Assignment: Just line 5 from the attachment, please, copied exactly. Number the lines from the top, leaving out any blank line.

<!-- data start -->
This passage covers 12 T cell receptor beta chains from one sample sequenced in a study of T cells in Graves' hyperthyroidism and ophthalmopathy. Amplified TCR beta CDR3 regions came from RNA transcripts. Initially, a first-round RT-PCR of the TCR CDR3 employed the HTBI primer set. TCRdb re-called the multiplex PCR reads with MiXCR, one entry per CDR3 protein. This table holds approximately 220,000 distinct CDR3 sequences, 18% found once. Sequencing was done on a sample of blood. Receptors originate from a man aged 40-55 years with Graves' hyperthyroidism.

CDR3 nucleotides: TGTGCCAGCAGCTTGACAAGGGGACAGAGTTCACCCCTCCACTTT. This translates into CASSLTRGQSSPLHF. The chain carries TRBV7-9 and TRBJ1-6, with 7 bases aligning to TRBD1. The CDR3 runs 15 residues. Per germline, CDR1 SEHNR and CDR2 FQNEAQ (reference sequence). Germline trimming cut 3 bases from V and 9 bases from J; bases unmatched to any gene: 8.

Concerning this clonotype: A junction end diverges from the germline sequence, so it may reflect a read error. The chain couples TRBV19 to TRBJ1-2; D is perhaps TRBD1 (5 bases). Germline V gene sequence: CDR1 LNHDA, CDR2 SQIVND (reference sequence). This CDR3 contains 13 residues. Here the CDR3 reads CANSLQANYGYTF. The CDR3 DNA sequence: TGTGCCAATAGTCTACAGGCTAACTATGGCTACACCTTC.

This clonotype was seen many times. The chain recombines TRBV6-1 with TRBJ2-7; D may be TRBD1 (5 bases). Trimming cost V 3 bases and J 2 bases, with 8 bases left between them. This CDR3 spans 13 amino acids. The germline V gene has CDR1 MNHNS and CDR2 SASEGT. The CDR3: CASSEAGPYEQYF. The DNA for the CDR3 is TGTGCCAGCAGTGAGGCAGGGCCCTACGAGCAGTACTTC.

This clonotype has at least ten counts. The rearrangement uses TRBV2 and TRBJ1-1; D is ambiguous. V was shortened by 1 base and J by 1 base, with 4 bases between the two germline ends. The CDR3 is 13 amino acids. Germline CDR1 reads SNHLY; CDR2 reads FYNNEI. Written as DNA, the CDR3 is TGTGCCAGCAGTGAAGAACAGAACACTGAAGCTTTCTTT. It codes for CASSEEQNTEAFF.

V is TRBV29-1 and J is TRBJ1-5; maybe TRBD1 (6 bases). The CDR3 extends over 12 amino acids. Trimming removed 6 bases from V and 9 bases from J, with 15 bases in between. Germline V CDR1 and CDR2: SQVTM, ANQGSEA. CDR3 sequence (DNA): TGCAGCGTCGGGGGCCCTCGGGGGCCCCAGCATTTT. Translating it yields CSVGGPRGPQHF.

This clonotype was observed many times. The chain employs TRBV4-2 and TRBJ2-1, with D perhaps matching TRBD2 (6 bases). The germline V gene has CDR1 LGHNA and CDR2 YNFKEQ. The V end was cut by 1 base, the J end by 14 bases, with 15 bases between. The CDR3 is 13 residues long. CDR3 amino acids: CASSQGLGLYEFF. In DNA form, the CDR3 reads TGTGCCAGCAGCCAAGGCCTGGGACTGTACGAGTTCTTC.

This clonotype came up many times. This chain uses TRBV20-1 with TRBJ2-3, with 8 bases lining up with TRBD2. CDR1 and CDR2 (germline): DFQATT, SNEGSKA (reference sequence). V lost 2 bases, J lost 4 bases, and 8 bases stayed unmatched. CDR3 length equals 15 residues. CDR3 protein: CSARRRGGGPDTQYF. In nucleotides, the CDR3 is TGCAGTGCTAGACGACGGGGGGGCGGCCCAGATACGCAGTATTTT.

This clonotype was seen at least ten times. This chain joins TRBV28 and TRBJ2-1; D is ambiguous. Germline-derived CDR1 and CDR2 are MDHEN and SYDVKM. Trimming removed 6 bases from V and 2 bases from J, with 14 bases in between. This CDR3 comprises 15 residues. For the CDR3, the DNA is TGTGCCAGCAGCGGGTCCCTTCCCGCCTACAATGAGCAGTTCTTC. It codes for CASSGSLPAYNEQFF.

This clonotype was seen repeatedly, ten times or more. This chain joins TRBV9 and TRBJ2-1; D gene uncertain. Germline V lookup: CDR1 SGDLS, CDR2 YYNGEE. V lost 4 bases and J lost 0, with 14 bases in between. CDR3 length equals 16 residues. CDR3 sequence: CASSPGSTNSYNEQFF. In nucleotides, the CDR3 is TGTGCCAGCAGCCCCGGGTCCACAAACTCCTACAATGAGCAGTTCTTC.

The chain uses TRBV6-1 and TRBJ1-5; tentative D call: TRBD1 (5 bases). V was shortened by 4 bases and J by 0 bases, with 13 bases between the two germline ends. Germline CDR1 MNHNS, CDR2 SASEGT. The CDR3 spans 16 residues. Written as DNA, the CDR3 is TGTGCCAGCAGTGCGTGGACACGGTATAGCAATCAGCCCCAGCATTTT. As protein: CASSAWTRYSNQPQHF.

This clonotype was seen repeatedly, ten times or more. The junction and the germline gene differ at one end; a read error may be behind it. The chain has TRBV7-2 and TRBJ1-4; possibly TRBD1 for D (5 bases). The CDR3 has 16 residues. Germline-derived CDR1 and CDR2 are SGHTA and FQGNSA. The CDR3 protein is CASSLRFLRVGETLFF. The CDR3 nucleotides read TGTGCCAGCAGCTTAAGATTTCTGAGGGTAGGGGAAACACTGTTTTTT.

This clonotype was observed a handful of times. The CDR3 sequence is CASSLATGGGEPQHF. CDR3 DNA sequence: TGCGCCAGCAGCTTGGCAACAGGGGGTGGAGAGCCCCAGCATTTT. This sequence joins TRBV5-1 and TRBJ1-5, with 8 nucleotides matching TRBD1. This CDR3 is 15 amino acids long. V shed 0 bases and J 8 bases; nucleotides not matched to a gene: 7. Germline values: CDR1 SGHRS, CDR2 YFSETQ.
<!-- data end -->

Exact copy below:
This clonotype has at least ten counts. The rearrangement uses TRBV2 and TRBJ1-1; D is ambiguous. V was shortened by 1 base and J by 1 base, with 4 bases between the two germline ends. The CDR3 is 13 amino acids. Germline CDR1 reads SNHLY; CDR2 reads FYNNEI. Written as DNA, the CDR3 is TGTGCCAGCAGTGAAGAACAGAACACTGAAGCTTTCTTT. It codes for CASSEEQNTEAFF.